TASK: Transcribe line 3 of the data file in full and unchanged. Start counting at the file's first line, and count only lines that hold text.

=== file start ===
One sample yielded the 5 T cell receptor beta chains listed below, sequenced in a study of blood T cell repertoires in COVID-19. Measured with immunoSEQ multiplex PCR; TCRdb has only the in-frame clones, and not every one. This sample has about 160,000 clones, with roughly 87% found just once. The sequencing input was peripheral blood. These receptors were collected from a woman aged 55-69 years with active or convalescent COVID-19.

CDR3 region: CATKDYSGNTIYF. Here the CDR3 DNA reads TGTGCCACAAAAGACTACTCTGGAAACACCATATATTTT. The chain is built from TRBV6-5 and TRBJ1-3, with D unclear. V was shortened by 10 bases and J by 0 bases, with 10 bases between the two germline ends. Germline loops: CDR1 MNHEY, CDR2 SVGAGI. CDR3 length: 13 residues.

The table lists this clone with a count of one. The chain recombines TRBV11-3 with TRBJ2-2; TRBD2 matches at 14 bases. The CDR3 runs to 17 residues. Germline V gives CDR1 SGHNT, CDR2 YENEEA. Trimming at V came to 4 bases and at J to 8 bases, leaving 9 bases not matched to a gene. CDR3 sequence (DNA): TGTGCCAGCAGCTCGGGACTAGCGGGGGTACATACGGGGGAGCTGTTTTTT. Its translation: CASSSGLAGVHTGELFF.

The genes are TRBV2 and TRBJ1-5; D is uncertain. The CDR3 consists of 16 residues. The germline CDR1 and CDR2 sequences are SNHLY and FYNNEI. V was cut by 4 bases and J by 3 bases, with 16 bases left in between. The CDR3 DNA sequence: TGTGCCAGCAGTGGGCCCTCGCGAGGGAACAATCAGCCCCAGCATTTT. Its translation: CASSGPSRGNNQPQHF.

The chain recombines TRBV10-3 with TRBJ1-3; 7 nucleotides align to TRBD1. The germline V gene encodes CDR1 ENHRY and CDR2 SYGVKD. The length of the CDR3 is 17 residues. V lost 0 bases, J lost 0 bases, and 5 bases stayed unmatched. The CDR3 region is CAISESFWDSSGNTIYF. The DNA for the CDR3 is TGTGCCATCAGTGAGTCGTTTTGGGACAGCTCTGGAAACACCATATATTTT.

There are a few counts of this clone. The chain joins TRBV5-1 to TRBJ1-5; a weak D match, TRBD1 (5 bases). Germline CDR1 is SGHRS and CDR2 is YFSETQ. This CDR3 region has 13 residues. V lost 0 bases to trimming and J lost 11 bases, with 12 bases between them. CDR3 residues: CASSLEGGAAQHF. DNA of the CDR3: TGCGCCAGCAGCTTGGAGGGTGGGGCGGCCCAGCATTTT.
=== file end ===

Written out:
The table lists this clone with a count of one. The chain recombines TRBV11-3 with TRBJ2-2; TRBD2 matches at 14 bases. The CDR3 runs to 17 residues. Germline V gives CDR1 SGHNT, CDR2 YENEEA. Trimming at V came to 4 bases and at J to 8 bases, leaving 9 bases not matched to a gene. CDR3 sequence (DNA): TGTGCCAGCAGCTCGGGACTAGCGGGGGTACATACGGGGGAGCTGTTTTTT. Its translation: CASSSGLAGVHTGELFF.